While it’s different for all people, I feel there is a commonality that is clear to all who have felt its pressing weight: an awareness that life seems to be going on without them, that others around them don’t seem to be drenched in a weight; knowledge that there is a different way to feel and that they’re missing how to get connected with that different way. A few weeks ago I had an experience that helped me figure out how to explain to others what this commonality felt like, what depression has, at times, looked like for me.

I went for a walk.

I know, you’re understanding how I view depression better already, right?

Thought so. But just in case you want some more explanation, I’ll continue.

I went for a walk near a place I hadn’t been before. It was tucked against the mountains near my home. It was a peaceful, quiet, area with a pond and nice trails lined by trees. It was a Saturday morning and I basically had the place to myself. Now, after I got over my initial fears of being eaten alive by a Siberian Tiger or attacked by a serial killer – those fears brought on by watching WAY too many crime shows and the plain truth that animals are terrifying and will strike at any time when in nature – I was having a slightly decent walk.

I know. I need to tone down my excitement.

Anyway, I was on my walk and the closer I got to the edge of the pond, the easier it was for me to hear what was going on at the amusement park near my home. There were cheers, laughter, music, things were going on over there and you could feel the energy. I sat down on a bench, under a tree, near the trail. I was alone, not another soul in the world. Every couple of minutes or so I would hear a new set of cries from the park as the same coaster whirled around it’s track and had people screaming in delight or fear at each drop or turn.

It came to me then that this was what it felt like to be depressed. This is what it felt like to be aware that life was going on and one was so close to it, but not able to be a part of it. I could see it, I could feel it and hear it but I wasn’t in it and I didn’t know how to get to it. The activity that was happening wasn’t all laughter and ease, there was fear in some of the screams, but it was energy, it was real, it was life! Now, in that moment as I sat on my bench I wasn’t depressed. I liked where I was and was content to just sit and be. I knew that if I wanted to, I could stand up and get myself over to the park and buy a ticket. What depression always feels like to me is a lack of that knowledge and an overwhelming exhaustion at the thought of all the steps it would take to get into the park; a hopelessness that the park even exists for me and an anger at myself that I can’t already just be there.

Life is the park, my friends, and everyone deserves to be there. Everyone.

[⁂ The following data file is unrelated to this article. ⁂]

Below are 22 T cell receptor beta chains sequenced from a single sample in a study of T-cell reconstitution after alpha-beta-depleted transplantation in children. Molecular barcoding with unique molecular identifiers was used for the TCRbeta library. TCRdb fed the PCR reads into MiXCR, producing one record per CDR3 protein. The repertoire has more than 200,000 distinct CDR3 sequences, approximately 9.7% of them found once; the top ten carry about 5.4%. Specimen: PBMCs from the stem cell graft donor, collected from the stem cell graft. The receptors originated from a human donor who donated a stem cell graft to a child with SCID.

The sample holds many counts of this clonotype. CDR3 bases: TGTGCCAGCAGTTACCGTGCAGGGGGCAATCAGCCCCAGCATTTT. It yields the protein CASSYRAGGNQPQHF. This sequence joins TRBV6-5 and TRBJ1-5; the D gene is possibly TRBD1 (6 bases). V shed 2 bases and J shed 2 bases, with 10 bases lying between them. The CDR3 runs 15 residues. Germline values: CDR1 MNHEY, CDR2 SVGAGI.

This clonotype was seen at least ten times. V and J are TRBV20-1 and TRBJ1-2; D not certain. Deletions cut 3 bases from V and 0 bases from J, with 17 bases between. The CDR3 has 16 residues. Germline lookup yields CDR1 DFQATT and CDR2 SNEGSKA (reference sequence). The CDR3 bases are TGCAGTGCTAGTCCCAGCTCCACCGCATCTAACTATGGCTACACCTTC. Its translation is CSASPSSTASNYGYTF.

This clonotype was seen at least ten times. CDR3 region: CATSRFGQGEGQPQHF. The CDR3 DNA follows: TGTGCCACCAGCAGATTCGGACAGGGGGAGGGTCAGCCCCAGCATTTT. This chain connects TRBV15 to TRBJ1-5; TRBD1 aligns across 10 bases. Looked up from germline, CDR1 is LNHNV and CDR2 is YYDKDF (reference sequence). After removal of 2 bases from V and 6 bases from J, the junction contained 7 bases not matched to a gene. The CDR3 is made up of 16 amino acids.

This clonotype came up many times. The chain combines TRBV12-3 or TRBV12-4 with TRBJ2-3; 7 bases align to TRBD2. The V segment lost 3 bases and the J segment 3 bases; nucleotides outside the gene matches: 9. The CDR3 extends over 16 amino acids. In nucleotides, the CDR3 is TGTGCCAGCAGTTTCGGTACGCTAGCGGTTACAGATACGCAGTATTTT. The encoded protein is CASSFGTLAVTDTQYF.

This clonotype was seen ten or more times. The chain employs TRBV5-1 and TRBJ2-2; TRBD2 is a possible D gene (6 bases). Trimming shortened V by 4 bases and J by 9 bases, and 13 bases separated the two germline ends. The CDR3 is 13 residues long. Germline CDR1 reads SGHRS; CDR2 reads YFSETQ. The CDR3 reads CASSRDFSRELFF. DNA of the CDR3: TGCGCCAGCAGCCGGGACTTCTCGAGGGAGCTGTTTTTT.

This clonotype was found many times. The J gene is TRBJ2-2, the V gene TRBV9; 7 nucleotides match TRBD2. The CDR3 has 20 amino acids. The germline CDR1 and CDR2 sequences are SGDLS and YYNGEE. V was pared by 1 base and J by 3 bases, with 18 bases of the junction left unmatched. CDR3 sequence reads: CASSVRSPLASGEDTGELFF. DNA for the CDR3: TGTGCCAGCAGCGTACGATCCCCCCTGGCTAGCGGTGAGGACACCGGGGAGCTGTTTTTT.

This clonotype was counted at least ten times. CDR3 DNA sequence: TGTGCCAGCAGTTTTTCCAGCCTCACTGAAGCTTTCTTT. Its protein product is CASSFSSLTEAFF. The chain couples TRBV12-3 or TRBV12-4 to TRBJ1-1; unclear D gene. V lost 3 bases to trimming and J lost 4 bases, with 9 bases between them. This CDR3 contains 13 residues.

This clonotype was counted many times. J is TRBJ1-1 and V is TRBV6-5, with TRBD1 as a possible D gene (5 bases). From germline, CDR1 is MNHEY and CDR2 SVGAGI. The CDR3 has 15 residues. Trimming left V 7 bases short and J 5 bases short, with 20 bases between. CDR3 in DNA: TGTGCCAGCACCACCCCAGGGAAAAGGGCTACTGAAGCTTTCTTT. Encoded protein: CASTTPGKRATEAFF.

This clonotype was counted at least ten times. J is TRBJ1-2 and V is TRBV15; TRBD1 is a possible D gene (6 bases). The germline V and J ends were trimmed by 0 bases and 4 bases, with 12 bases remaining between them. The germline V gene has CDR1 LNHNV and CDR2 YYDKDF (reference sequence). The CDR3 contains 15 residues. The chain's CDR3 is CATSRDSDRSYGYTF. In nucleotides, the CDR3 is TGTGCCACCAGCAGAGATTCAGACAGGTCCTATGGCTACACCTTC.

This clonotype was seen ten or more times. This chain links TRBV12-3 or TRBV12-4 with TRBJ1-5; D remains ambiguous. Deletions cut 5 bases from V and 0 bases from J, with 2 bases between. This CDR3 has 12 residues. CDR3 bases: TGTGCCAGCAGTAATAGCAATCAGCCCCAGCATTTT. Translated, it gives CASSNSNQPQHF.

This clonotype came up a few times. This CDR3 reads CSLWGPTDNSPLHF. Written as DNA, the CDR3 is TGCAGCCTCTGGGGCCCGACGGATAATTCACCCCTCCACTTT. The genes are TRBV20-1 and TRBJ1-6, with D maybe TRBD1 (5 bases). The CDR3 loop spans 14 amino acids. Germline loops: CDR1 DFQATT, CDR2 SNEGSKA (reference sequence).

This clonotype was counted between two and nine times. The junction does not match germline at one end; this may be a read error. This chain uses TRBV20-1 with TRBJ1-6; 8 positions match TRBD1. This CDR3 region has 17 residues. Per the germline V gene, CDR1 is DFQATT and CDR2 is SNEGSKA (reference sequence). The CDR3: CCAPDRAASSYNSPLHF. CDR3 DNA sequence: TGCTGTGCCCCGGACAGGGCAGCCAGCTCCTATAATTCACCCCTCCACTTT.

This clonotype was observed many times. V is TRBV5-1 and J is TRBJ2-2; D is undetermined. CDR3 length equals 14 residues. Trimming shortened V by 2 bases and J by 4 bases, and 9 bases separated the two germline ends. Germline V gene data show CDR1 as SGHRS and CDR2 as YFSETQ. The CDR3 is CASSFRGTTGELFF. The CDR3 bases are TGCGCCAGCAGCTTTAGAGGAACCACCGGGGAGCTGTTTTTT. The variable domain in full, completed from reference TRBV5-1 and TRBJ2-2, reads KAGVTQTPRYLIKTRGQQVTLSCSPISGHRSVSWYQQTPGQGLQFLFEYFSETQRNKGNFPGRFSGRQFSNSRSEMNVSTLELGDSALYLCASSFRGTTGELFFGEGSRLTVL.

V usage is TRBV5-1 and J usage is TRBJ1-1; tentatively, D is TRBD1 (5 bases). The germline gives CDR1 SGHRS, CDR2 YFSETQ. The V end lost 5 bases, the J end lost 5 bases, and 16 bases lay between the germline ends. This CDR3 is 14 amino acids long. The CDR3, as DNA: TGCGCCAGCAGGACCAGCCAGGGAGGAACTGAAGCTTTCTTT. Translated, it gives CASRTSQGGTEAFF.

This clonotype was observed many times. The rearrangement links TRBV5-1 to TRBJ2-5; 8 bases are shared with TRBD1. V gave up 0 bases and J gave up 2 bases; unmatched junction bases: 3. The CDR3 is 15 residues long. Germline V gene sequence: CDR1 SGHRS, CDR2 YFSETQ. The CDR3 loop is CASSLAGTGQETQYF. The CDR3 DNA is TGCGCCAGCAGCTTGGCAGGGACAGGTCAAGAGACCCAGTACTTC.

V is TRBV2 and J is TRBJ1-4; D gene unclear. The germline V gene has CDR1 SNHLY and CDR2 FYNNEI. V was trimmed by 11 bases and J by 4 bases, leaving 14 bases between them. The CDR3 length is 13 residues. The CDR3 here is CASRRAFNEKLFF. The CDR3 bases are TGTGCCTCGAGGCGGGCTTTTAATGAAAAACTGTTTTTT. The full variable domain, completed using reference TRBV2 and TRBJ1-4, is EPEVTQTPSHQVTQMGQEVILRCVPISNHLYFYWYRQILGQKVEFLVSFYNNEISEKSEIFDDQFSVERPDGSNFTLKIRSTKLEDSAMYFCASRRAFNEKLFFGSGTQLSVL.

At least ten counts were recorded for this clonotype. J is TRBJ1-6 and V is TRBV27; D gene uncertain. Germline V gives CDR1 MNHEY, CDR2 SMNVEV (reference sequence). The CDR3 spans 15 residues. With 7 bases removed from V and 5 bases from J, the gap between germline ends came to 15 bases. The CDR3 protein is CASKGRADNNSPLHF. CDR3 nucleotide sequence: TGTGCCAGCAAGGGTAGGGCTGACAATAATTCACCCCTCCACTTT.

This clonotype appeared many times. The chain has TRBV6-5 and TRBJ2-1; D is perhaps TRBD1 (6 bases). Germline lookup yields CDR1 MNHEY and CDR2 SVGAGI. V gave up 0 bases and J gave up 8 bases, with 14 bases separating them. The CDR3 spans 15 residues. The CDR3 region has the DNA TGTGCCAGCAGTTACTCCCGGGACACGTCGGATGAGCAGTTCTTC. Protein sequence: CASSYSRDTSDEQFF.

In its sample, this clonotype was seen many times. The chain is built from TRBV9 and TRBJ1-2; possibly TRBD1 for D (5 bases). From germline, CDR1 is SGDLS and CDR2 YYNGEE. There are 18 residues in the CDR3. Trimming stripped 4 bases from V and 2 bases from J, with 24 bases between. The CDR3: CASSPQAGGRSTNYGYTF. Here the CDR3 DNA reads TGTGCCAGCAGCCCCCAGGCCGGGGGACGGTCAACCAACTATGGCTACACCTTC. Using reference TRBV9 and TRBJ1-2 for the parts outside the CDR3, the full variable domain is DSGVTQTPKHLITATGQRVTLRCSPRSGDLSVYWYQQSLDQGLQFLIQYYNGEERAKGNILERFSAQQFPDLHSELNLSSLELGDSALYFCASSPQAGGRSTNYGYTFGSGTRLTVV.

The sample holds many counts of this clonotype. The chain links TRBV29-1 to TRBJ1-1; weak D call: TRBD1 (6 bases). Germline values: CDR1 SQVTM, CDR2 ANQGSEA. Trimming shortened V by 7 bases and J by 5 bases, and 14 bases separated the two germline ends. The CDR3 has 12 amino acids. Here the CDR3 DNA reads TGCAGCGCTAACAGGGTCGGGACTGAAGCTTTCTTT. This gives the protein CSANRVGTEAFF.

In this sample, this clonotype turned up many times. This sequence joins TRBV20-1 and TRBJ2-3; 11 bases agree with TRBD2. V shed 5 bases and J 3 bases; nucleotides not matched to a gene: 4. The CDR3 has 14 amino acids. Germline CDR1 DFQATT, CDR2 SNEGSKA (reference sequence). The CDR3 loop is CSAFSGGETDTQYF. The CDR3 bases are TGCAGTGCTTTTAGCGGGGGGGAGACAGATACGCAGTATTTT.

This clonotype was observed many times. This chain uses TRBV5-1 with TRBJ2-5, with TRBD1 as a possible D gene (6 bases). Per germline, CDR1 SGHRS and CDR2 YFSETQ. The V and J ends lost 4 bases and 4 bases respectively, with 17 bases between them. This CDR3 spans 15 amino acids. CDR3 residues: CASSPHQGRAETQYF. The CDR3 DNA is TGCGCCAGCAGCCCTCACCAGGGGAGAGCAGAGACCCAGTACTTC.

What we have to remember is that often what we see or hear on the outside of someone’s life isn’t all there is and doesn’t tell the whole story. Yes, I heard laughter and screams of delight coming from the park but that’s not all there was there. If I got the whole picture there probably was a dad fighting with his kids about what rides to go on, a frustrated mom trying to catch up to an energetic 4 year old who was running away from her at every chance because everything looked too fun and amazing, a couple had probably just broken up on the Ferris Wheel and then awkwardly sat in silence as the stupid wheel went around three more times, and of course there had to have been at least one hundred people sick from riding the tea cups, and on and on …

Life is hard, folks. We all know that but often we forget because we are too busy comparing our up and down’s to another person’s ups – remember, we only see what people choose to let us see.

What’s helped me over the last few weeks as I’ve navigated my own up’s and down’s won’t necessarily be something that will help you, but maybe it will inspire you to believe you are worth it, to believe you deserve to make your way into the park and that you are not trying to get there on your own. There are millions of people on the outside, you just don’t know it cause we are silent. Let’s start talking.

For me, the one tool that was able to get me out of a recent funk was laughter. I realized I hadn’t laughed, really laughed in weeks. No, it didn’t solve my problems and I often fell back into figuring out the struggles of my own life fairly soon, but for 16 minutes at a time I was distracted from it all. I watched a few episodes of Jerry Seinfeld’s Comedians in Cars getting coffee and remembered how much I love to laugh, how much I appreciate humor, and how much I wish I was Jerry Seinfeld’s best friend.

Can someone hook me up with that?